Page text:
As writer/director, Jonze can’t fully avoid the usual tropes—the depiction of social awkwardness is more Garden State than Playtime—but the film plays beautifully despite the congenital silliness of its concept. Ensconsed in a near-future LA lux with Beijing architecture and a casual wardrobe harkening back to Demolition Man, Theodore’s wounded, childlike nature meshes instantly with Samantha’s sass-pep, irresistible even when it is patently obvious that the relationship is too good to be true. (A Freudian child psychologist could have a field day with the amount of groaning/shrugging/sleeping/whining/moping in Jonze's filmography.) If Jack Lemmon reading Shirley MacLaine’s records in The Apartment was a little creepy, Her posits a society where self-surveillance is so pervasive, routine human interaction is as up for grabs as it’s ever been. Much of the film comments visually, but not obnoxiously, on the fact that its hero is very much “in a relationship” while passing through his days and nights more alone than ever before.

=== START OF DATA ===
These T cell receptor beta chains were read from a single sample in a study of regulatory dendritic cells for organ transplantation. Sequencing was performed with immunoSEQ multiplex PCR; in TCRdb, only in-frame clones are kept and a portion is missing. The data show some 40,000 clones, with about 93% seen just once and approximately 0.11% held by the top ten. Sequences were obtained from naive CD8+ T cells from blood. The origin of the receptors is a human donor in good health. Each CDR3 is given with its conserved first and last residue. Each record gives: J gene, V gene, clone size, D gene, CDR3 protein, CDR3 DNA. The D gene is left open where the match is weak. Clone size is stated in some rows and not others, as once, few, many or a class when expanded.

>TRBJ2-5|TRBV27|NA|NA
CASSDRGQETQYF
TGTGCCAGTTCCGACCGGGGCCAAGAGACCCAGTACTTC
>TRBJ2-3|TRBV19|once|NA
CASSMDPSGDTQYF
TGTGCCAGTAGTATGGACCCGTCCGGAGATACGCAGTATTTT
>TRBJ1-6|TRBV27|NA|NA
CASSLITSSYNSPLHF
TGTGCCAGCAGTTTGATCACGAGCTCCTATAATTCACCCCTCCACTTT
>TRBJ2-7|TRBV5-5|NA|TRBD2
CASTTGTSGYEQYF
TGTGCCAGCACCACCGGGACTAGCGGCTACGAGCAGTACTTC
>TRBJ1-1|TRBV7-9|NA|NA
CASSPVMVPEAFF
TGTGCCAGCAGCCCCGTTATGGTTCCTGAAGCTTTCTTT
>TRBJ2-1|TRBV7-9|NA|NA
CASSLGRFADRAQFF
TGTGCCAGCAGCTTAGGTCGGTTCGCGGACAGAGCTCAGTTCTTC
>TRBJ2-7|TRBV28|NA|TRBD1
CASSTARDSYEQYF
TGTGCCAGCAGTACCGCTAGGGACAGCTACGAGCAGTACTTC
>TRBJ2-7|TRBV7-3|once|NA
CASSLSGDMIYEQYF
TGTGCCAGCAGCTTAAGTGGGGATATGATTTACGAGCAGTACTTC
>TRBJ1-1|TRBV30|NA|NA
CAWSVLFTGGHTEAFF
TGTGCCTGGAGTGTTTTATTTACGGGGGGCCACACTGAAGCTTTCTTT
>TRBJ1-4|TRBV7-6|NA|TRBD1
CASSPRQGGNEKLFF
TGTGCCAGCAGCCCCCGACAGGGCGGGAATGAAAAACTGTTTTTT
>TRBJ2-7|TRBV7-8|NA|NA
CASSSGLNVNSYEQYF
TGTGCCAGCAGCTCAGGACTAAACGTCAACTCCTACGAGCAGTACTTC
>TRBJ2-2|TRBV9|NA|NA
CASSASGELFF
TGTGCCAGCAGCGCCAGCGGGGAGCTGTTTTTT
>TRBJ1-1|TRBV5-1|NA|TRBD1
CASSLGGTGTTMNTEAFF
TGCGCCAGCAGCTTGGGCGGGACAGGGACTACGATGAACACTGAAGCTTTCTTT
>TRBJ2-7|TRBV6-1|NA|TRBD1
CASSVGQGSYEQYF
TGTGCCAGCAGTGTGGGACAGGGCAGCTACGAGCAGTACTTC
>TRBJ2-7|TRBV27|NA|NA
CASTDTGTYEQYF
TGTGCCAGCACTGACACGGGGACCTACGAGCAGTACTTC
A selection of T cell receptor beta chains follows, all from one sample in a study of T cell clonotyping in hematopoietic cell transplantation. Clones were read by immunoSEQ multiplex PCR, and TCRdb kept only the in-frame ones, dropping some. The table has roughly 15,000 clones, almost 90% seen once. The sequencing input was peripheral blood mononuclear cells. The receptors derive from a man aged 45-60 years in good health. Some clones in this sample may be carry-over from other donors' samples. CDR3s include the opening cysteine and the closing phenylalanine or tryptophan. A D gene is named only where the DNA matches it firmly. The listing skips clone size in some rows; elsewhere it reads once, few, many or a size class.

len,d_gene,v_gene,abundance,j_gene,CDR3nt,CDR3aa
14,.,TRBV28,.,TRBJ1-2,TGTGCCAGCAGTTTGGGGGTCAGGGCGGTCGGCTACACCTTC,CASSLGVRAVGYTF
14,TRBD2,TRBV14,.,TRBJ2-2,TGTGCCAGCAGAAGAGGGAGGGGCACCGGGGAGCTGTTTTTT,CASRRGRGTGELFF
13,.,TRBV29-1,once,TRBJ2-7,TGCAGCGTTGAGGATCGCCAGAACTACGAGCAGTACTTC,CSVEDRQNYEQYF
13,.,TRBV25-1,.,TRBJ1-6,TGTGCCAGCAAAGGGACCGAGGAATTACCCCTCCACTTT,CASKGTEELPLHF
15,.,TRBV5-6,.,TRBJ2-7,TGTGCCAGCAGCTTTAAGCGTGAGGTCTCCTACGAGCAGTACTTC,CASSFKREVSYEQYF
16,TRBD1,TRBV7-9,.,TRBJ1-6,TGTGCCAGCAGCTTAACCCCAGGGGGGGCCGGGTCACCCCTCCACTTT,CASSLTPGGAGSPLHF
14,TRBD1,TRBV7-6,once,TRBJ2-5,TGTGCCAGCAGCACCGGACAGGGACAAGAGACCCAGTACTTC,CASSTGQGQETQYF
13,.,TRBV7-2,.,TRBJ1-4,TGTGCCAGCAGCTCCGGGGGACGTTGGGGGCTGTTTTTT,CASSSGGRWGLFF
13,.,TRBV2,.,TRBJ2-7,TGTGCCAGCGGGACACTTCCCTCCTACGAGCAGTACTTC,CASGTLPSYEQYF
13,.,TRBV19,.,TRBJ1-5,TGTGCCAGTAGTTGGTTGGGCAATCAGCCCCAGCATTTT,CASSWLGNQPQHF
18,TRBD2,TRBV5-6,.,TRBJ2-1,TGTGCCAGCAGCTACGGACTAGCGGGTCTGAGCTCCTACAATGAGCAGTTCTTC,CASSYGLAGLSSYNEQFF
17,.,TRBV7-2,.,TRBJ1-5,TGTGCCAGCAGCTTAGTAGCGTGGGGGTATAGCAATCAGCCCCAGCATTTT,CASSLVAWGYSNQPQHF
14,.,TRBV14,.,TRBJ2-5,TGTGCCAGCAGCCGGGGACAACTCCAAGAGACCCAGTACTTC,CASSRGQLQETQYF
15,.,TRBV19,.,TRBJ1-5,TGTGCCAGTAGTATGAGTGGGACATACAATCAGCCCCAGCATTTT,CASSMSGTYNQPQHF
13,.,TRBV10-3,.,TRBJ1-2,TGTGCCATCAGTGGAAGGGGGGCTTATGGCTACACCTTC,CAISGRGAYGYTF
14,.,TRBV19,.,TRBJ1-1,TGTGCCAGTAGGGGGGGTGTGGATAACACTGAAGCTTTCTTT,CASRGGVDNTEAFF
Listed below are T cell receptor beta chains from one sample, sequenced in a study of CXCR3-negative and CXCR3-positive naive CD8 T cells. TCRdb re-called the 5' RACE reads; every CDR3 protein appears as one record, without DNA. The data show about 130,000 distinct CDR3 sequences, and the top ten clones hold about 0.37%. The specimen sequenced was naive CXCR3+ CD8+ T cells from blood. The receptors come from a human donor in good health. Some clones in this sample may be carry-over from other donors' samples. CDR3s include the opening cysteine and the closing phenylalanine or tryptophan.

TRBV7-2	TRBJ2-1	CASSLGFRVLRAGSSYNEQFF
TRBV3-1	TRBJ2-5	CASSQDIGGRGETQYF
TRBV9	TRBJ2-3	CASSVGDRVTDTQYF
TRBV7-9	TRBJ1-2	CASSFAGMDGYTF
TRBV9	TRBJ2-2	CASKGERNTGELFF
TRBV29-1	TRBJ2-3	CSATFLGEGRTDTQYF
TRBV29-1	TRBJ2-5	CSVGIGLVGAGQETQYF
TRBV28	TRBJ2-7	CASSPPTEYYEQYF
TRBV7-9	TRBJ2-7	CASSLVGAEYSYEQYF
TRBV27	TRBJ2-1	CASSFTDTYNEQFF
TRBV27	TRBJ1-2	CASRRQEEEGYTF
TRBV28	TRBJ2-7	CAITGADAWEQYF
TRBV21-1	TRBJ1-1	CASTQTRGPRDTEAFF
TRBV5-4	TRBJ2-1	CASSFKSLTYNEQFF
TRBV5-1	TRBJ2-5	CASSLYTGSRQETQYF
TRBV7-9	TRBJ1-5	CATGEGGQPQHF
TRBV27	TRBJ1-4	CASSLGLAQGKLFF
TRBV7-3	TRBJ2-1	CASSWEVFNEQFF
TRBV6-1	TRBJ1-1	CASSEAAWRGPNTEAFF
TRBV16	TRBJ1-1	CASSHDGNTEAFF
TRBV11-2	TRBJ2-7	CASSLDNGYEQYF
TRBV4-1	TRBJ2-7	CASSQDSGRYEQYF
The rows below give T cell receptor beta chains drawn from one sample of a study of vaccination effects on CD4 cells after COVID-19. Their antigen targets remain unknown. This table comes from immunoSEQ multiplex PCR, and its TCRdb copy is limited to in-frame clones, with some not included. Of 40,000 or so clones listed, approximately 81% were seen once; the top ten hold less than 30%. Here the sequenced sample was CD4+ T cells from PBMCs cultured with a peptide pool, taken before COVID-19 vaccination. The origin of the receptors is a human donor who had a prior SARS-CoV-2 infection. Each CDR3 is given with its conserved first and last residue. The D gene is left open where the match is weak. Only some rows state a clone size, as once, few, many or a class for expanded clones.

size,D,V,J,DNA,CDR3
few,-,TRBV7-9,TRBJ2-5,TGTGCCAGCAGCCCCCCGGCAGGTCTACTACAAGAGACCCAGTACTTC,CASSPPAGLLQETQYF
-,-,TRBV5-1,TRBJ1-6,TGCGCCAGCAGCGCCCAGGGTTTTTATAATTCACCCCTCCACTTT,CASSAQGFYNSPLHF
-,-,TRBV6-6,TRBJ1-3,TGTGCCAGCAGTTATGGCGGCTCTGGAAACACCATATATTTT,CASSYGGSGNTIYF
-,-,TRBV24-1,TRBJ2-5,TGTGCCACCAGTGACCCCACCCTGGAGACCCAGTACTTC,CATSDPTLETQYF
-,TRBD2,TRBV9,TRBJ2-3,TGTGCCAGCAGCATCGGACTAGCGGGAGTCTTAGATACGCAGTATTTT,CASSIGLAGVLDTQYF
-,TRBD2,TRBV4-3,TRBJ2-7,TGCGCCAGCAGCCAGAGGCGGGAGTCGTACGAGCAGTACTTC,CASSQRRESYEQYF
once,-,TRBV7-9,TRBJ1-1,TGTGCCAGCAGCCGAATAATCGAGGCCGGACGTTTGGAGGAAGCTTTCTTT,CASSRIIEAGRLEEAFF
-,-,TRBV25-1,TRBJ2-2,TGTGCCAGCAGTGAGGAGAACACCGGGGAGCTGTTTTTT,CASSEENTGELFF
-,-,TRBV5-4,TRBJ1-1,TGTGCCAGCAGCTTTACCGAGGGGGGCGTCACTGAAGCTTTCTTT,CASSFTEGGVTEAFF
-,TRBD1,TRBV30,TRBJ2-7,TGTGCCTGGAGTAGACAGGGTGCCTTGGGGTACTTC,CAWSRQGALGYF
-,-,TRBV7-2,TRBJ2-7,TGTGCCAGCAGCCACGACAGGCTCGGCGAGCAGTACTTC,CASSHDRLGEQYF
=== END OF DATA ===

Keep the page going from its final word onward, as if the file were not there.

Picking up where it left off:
Her doesn’t quite hit all its marks, but honorably keeps its questions open from start to finish, its vernacular queasily swerving from the most twee Apple commercial ever made to a thorough treatise on human isolation and emotional repression without losing any of its color. The standard promise of the last 20 years’ worth of IT—to help you better see and experience things that were always there before—is dissected even-handedly, in no small part due to Jonze’s talent for keeping the audience surprised and his razor-sharp direction of a terrific ensemble cast including Olivia Wilde, Amy Adams and Rooney Mara as Theodore’s real-talking ex.
The movie will be released in select theaters later this year.